MEDWAY, Maine — Small, slight rust spots dotted it. The ornamental plastic sheeting that prettified it was peeling. So were some flecks of silvery-gray paint from along a bubbly water line marring the surface.

But the steel coffin that held Joyce McLain’s body was uncompromised by 28 years of interment in a cement vault in Grindstone Road Cemetery, despite being found floating in several inches of groundwater seepage.

The casket and vault well served McLain and the investigators trying to find her killer, said Lee “Chip” Lamson, director of Lamson Funeral Home of East Millinocket and Millinocket.

A wood or cheaper coffin likely would never have lasted so long, they said.

“Had it failed structurally, we would have found the casket on the floor of the vault,” Lamson said Saturday as the casket and vault were reburied after McLain’s committal service. “That it was floating was a good sign. That’s what we were looking for.”

“The best thing would have been if there was no water,” said Steve Joy, a boom truck operator from American Concrete Industries of Bangor.

Still, the sandy soil, hilly ground, tight coffin and vault seals, and the sturdiness of both constructs, probably made possible the renewed probe into McLain’s homicide, they said.

Working as volunteers, town laborers unearthed the vault Thursday and Joy used the boom truck to lift the vault from the grave. A Lamson hearse took the casket to the medical examiner’s office in Augusta. State police, Lamson said, complimented the volunteers for their professionalism in a delicate, unique situation. None had exhumed a body as part of a homicide investigation.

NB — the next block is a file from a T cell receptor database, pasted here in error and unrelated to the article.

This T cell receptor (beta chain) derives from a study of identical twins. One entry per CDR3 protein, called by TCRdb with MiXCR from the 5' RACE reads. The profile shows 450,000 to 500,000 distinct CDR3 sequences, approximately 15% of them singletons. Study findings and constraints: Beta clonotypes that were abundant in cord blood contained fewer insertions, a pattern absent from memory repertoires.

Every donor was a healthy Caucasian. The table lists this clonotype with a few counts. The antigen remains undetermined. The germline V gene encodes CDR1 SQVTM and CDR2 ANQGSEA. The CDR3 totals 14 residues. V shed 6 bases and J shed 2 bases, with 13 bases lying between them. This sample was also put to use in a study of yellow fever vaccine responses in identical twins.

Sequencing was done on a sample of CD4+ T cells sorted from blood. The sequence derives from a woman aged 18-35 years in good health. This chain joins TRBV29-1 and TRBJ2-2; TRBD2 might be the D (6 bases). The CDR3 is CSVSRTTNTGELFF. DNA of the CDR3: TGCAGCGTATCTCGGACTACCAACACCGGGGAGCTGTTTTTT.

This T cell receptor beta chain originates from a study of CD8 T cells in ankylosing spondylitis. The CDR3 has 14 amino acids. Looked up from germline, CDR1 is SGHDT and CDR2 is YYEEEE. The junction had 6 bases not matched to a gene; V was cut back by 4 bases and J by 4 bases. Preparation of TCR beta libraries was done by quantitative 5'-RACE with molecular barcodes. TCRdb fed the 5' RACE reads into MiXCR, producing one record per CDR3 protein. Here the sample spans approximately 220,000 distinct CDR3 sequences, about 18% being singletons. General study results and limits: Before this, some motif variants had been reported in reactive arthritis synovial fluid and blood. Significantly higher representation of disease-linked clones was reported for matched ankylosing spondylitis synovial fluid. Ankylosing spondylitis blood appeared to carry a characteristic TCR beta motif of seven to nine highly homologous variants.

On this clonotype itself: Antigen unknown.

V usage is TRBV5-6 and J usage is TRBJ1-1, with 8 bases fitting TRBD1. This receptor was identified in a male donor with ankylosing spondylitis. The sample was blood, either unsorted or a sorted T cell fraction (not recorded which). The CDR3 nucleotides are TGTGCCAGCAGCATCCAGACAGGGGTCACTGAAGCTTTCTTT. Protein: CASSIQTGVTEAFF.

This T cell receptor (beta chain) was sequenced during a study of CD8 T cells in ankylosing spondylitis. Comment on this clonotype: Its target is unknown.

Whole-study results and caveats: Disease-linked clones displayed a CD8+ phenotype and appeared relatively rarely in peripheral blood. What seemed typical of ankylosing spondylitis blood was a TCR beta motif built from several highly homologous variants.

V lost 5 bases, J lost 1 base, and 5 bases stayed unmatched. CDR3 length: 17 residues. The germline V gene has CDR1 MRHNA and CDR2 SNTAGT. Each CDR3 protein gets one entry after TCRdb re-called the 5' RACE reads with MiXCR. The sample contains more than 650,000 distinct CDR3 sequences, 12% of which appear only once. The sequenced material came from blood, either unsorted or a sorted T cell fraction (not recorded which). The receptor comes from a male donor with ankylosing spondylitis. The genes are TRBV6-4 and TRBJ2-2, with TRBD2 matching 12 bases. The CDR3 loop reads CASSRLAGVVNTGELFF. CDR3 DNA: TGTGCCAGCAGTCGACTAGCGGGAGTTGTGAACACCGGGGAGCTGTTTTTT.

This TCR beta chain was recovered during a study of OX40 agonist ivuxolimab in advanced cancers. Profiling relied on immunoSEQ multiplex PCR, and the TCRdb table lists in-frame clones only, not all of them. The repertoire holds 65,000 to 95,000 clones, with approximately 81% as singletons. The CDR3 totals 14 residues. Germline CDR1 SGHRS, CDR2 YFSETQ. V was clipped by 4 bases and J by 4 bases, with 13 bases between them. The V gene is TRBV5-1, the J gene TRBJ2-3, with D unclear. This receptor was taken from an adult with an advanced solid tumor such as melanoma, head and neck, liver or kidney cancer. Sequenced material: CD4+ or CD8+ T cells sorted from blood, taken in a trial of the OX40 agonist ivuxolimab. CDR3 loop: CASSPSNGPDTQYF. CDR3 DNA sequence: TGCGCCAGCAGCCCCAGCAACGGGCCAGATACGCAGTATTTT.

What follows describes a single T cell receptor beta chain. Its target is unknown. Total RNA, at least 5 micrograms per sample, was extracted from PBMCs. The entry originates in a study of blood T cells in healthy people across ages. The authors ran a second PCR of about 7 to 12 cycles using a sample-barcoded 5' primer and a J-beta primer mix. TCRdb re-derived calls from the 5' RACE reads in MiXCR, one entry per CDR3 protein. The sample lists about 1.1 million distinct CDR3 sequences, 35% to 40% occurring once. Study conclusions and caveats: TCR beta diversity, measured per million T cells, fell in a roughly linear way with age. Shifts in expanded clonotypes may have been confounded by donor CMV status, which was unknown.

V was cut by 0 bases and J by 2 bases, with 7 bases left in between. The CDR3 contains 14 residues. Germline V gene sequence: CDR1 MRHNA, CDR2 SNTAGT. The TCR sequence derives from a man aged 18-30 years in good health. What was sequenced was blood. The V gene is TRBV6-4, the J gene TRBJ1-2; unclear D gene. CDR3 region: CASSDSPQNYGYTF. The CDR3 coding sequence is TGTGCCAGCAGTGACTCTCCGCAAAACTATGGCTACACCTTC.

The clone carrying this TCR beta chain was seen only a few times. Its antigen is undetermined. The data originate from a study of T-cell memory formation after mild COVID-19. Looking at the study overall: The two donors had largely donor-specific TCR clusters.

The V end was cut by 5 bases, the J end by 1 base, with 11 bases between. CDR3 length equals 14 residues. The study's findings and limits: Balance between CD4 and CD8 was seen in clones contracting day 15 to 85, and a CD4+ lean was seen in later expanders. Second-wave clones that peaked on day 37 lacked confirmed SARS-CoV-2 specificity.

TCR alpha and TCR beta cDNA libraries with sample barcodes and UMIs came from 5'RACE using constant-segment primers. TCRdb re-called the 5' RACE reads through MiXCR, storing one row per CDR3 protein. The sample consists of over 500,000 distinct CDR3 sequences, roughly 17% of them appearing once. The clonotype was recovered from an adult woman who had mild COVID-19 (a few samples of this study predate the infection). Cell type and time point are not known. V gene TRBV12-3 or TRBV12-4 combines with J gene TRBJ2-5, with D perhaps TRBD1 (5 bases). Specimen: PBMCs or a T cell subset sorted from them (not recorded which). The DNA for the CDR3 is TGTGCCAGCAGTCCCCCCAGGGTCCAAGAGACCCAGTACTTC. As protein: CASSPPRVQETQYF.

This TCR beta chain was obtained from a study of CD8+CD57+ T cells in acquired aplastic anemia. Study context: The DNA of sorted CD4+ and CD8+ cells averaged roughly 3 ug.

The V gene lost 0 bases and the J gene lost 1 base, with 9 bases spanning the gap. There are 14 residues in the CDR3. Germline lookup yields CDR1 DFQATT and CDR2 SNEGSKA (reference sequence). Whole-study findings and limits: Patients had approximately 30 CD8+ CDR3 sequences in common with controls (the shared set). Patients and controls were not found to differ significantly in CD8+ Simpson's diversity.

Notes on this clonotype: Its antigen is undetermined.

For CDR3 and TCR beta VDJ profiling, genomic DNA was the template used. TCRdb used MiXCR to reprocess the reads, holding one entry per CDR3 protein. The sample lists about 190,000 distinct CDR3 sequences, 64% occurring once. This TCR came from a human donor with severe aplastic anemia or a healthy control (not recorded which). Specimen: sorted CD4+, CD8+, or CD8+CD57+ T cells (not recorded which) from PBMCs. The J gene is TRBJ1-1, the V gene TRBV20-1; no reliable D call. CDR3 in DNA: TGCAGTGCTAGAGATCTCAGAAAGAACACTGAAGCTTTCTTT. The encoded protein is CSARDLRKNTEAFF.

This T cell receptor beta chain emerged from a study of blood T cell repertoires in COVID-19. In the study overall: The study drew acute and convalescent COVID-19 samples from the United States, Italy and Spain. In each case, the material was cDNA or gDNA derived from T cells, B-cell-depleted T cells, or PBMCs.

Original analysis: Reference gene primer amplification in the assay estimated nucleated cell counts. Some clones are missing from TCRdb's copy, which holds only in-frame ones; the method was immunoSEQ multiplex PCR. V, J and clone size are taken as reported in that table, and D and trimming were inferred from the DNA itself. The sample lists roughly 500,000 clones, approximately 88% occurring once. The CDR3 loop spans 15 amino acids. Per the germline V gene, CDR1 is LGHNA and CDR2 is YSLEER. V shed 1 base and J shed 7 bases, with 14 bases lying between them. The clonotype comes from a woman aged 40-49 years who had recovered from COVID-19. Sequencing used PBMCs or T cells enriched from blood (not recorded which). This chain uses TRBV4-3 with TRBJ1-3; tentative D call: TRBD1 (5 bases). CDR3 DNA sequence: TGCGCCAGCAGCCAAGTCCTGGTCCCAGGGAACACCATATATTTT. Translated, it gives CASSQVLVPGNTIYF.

Lamson’s bill for such services would have been about $2,000, but the funeral home decided to waive charges.

“I talked about it with my brother [Lamson Funeral Home co-owner Mike Lamson],” Lamson said. “We didn’t want to be a stopping block against anything happening.”

Pamela McLain, the victim’s mother, refused Lamson’s offer of a new vault and casket. Against all expert advice, having foreseen that her daughter’s body would yield new evidence, McLain had predicted that the original materials would be good enough to reuse.

“And she was right,” Lamson said.

Not that he argued.

“It’s like she said: The ground was calling out to her,” Lamson said. “How do you get in the way of that?”